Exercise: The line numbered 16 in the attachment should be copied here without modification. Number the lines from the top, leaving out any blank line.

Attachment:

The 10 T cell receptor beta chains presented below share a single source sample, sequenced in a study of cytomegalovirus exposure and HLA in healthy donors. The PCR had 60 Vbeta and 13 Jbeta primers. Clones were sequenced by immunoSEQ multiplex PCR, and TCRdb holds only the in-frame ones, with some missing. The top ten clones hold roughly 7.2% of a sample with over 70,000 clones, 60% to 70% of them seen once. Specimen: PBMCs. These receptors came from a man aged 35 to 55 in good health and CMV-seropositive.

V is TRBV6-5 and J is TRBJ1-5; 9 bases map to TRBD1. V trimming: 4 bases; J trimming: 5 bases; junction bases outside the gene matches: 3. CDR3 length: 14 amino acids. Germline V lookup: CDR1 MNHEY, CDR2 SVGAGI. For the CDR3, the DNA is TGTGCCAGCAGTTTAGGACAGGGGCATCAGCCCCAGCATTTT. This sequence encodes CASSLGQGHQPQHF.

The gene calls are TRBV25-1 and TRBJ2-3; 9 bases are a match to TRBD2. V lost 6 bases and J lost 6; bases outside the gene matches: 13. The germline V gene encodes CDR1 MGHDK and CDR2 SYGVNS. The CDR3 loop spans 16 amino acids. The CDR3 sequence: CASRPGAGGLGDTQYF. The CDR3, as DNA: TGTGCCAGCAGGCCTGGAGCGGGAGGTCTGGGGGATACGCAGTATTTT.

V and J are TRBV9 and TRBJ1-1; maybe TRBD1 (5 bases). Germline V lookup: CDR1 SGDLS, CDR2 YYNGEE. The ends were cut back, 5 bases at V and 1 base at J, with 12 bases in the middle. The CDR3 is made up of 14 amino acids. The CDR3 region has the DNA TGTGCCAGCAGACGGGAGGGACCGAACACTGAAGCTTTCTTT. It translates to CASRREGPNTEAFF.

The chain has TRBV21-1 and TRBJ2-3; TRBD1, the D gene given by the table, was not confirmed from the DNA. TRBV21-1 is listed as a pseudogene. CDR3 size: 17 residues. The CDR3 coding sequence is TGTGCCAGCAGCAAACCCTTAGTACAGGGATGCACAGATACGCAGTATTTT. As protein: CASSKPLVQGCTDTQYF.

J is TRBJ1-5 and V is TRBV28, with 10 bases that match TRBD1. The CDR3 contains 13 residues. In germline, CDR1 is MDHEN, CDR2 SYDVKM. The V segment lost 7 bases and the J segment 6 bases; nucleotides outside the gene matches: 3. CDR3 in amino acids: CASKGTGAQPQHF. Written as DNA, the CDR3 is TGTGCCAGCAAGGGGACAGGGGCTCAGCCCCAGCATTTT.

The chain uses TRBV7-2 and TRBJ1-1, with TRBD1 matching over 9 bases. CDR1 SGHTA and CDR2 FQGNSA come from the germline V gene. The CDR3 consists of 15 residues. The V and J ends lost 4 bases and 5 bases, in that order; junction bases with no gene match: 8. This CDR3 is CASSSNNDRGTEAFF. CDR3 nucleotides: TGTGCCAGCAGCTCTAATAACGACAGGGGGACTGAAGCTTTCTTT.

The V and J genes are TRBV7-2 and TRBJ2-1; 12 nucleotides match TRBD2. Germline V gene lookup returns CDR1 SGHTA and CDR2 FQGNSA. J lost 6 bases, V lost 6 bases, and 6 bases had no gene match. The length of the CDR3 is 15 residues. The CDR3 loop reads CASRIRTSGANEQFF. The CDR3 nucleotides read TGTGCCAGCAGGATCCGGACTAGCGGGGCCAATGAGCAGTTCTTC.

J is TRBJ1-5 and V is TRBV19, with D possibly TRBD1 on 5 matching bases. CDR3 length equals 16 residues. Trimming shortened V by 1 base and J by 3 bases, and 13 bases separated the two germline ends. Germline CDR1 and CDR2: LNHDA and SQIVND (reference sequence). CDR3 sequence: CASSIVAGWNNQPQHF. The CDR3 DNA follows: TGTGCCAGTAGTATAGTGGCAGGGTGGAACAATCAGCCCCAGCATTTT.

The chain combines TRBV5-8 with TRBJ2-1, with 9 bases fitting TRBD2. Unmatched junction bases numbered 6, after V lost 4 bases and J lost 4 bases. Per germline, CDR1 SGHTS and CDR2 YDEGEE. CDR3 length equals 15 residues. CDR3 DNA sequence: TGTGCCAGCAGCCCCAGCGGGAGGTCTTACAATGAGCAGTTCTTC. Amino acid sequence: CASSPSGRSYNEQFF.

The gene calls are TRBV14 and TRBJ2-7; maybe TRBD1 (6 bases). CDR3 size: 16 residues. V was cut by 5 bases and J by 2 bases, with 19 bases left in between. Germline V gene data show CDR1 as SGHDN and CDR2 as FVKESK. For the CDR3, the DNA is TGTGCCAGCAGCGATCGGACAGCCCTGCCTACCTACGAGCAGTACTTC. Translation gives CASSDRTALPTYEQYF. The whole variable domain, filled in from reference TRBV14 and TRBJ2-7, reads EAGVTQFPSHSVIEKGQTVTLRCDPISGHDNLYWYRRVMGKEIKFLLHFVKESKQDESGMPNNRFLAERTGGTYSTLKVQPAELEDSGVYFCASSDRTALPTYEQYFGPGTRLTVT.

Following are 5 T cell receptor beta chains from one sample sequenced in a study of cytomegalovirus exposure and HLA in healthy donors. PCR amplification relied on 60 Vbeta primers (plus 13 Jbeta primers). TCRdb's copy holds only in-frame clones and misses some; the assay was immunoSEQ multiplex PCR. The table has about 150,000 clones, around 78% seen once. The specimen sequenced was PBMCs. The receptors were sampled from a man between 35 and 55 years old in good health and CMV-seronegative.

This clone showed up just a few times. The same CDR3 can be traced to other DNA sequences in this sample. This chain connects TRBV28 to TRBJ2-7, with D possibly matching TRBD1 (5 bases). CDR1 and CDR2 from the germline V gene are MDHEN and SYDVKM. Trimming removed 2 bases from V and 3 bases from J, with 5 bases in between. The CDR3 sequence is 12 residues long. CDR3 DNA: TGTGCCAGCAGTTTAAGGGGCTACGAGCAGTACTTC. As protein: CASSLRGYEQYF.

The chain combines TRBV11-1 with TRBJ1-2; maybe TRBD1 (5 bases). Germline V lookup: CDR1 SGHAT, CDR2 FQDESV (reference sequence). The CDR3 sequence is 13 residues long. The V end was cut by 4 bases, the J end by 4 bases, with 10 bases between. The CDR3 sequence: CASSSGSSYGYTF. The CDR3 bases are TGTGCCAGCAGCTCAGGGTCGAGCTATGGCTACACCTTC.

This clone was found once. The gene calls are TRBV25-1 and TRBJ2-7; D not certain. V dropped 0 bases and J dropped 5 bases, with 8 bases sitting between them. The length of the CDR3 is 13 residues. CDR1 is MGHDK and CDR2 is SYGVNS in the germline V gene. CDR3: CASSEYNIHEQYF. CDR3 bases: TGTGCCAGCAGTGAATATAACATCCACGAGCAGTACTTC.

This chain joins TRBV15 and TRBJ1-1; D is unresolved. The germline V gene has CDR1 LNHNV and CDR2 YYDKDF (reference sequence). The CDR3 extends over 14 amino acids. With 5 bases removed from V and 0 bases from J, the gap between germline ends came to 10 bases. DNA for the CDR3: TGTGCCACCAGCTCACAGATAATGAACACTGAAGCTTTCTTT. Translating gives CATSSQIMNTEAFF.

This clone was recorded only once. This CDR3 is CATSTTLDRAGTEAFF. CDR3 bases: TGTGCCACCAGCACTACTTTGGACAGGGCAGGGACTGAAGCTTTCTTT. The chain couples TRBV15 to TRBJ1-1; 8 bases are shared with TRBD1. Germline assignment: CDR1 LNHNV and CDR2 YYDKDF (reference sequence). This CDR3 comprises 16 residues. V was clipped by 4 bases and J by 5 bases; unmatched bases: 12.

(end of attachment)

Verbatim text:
This chain joins TRBV15 and TRBJ1-1; D is unresolved. The germline V gene has CDR1 LNHNV and CDR2 YYDKDF (reference sequence). The CDR3 extends over 14 amino acids. With 5 bases removed from V and 0 bases from J, the gap between germline ends came to 10 bases. DNA for the CDR3: TGTGCCACCAGCTCACAGATAATGAACACTGAAGCTTTCTTT. Translating gives CATSSQIMNTEAFF.